PULLMAN, Wash. – Technology and modernization alone won’t rescue our planet from the detrimental environmental impacts of industrialization and other human activities, according to a WSU researcher and leader in developing a way to scientifically model and assess human interactions with the environment.

In fact, research by WSU sociologist Eugene A. Rosa and colleagues, Richard York of the University of Oregon and Thomas Dietz of Michigan State University, shows population growth has such a profound impact on the global environment that it readily outpaces the benefits of industrial modernization and improved environmental technologies.

Through the creation of a research program called STIRPAT, the trio has developed a highly refined way of systematically and empirically assessing the human-generated factors that drive adverse environmental impacts. Using the STIRPAT statistical model, they have examined what is known as the “ecological footprint,” a quantitative measurement of the stress placed on the environment by demands for available lands and resources to meet the need for food, housing, transportation, consumer goods and services.

In a variety of cross-national analyses of the driving forces behind environmental degradation, STIRPAT persistently identifies population size as the primary influence on the global environment, Rosa said. The research demonstrates also that there are factors creating dramatic inequities in the amount of resource consumption and waste emissions between the earth’s nations. While population growth in all nations is the major influence on the environment, the detrimental environmental impacts are most pronounced in nations in which the population is the most affluent.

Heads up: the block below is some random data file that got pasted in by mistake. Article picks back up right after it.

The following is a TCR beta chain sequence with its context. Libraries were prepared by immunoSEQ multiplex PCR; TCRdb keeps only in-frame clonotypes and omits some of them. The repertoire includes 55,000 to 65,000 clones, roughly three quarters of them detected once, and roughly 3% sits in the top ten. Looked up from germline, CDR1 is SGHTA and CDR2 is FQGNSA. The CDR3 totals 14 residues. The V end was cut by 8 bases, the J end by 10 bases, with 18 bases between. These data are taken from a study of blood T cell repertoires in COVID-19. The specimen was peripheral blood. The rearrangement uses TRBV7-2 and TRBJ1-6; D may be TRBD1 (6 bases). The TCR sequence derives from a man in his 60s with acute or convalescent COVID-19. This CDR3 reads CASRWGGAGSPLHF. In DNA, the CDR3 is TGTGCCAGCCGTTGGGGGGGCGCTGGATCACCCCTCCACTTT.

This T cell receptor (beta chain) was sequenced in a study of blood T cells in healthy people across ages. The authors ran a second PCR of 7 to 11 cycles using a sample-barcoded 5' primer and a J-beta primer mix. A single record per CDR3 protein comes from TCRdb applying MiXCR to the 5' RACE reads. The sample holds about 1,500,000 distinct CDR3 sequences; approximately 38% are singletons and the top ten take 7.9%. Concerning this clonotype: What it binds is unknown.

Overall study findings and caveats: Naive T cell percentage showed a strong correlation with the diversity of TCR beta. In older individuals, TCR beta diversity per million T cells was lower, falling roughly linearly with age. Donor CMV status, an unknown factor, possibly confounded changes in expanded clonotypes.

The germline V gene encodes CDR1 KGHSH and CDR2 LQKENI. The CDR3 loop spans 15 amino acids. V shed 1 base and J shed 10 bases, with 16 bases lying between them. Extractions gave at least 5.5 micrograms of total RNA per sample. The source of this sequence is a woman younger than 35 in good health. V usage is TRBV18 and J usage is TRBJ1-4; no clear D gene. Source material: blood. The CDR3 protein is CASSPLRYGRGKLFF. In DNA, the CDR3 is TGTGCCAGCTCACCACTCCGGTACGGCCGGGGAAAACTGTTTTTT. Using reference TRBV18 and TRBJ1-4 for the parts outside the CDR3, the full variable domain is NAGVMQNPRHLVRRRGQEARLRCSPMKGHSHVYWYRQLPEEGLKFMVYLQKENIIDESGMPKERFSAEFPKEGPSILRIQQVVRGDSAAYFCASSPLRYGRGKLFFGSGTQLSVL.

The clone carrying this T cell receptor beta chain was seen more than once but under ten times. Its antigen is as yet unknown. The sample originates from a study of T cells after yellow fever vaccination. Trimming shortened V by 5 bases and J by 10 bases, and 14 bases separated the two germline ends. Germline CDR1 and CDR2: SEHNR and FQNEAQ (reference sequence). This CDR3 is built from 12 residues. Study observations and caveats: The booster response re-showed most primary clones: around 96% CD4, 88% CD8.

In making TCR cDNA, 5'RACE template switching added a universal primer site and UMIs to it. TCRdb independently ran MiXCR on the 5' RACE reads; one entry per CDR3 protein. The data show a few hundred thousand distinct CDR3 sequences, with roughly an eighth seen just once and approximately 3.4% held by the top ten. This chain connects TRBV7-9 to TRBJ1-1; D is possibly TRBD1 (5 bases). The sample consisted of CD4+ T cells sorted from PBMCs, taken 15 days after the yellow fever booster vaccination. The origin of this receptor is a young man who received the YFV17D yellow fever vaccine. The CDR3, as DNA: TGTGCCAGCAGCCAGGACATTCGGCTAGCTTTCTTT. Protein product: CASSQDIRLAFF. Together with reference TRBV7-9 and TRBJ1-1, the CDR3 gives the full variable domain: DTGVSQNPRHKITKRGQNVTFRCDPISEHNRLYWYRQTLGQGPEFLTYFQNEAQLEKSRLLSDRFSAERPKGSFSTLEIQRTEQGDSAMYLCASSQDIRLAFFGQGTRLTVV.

“With few exceptions, we find that the environmental impacts of population growth increase with affluence,” he said. “The effect is much higher in developed nations than in under-developed nations. For instance, the ecological footprint of the U.S. is about 20 times that of a country like Bangladesh.”

The findings by Rosa and his colleagues challenge a number of environmental theories that have emerged over the past decade suggesting that improving technological efficiency and declines in the resource requirements of modernizing nations will ultimately lead to environmental sustainability, offsetting the negative impacts of ever-increasing growth in population and human consumption.

“When we analyze the ability of increasing technological efficiency to counteract the environmental impacts of increasing population and consumption, we find that even if we were to achieve a four-fold increase in efficiency among all nations – which is a very unrealistic expectation – negative environmental impacts still increase, although at a much reduced rate,” he said.

For some specific negative environmental impacts, such as that from carbon dioxide emissions, the researchers found that there is a theoretical point at which growth in a nation’s per capita gross domestic product begins to produce benefits sufficient to begin to offset negative environment influences. But while such hypothetical levels of economic growth can be successfully modeled, Rosa argues they are not realistically attainable.